Concentrate on body-weight trainingThis type of exercise can pump up your metabolism, fitness, and endurance, “challenges several muscle groups at once and offers more variety than a solitary exercise machine can,” said the Mayo Clinic. Can’t get on the tri-cep dip or chest press? Do pushups instead. “A pushup works all areas of your arms, as well as your chest, core, and back.” Planking is another good bodyweight exercise that works for multiple muscle groups. Alternate the types of planks you perform during your workout as well as the duration of each exercise.
Head for the dumbbells or free weights
Frustrated by waiting for the leg press on leg day? Try a barbell squat. This exercise can get you through leg day with the added bonus of working your back and abs. You can also do single-leg squats with or without dumbbells. This “improves your balance and core stability and may help to correct imbalances between your right and left legs,” said the Mayo Clinic. Or, try a goblet squat—a squat done while holding dumbbells in line with your chest, feet turned out slightly, and elbows held at a 45-degree angle. Another great swap for a seated chest press is the dumbbell bench press. “The seated chest press is probably the easiest machine to learn, which probably explains its popularity with new trainees,” said Future Fit Training. You can avoid the newbie crush with a dumbbell bench press to work “the pectoral (chest) muscles, as well as the triceps (back of your arms), and deltoids (shoulders).”
If the pec deck is in heavy rotation, well, that might actually be a good thing. Men’s Journal warns of the potential damage from this machine. “Here’s the main problem with the pec deck: guys don’t need another exercise to pull their shoulders forward and twist their arms inward—we already spend too much time at our computers and target our chests often enough in the gym,” they said. “Over time, this pulls our shoulders out of alignment and creates impingements in the joints. The pec deck yanks your arms backward as you approach the end of the range of motion, and when you relax at the end of the set, which can harm your shoulder joints. Rather than use a machine, stick to free-weight exercises that move in a safe range of motion.” Instead, try a Dumbbell Fly to get those chest gains. “The true benefit and magic of the dumbbell fly happen not when your arms are at their widest, but when you bring your arms together,” said Men’s Health. “It's here that you get the chance to squeeze your pectoral fibers and really promote chest growth. Focus on this squeeze, thinking of lingering at the top for a good one second to get the most out of the fly.”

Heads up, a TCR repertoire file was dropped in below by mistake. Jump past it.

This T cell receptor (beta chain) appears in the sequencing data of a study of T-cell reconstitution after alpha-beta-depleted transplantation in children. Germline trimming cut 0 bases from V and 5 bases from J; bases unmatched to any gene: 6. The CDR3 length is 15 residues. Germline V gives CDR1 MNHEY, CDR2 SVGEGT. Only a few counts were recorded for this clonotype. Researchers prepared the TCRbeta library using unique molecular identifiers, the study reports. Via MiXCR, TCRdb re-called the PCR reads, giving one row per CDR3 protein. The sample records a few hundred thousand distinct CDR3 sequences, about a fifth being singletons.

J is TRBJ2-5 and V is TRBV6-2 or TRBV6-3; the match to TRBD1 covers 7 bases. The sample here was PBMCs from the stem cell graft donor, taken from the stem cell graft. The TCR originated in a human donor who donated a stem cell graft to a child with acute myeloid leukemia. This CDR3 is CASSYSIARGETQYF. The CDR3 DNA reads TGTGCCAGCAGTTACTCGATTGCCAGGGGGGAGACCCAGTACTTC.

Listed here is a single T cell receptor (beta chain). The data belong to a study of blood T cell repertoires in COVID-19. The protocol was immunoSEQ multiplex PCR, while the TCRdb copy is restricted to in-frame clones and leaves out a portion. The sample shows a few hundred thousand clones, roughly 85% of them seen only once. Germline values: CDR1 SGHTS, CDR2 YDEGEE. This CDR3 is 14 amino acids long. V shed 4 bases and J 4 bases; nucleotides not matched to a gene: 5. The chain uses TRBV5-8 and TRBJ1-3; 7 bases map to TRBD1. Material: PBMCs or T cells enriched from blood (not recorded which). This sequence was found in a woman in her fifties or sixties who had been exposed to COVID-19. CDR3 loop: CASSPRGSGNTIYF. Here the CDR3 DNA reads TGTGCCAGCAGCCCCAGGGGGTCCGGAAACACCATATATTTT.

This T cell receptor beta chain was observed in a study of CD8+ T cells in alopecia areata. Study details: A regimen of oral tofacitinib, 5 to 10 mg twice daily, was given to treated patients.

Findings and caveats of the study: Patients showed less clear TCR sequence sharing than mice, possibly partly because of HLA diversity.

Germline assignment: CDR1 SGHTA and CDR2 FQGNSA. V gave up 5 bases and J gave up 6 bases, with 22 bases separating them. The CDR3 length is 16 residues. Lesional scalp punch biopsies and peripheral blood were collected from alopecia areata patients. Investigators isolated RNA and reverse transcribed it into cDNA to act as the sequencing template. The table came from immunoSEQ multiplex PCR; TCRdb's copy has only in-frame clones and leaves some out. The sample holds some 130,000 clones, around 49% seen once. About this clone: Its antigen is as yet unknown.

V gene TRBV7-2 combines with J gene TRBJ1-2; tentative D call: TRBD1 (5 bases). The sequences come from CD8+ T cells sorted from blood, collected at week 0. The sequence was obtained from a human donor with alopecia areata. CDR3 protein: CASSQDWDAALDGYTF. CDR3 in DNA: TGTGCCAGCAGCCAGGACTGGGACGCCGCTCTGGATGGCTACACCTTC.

Or, do dumbbell reverse flyes. “When performed correctly, this exercise is a great back and rear delt builder that is an effective alternative to the row,” said GQ. “It also doesn't require heavyweight to achieve great results. Sit on the edge of a bench and lean as far forward as you can while maintaining a flat back. Pick up the dumbbells from behind the heels and underneath the legs. With the elbows slightly bent, swing the dumbbells up while squeezing the shoulder blades together.”
Wait it out
Despite these gym alternatives, you may still be missing your machines or workout stations. The good news for you is that the gym might not be overcrowded for long. There is plenty of research to suggest that fitness-related to New Year’s resolutions wean after a brief period of effort. You may be dedicated to your health year-round, but those folks crowding the gym may not be. Any changes you make to your workouts now to accommodate the crowd may not have to be permanent. You might even try scheduling your workout earlier or later to avoid the crowds.
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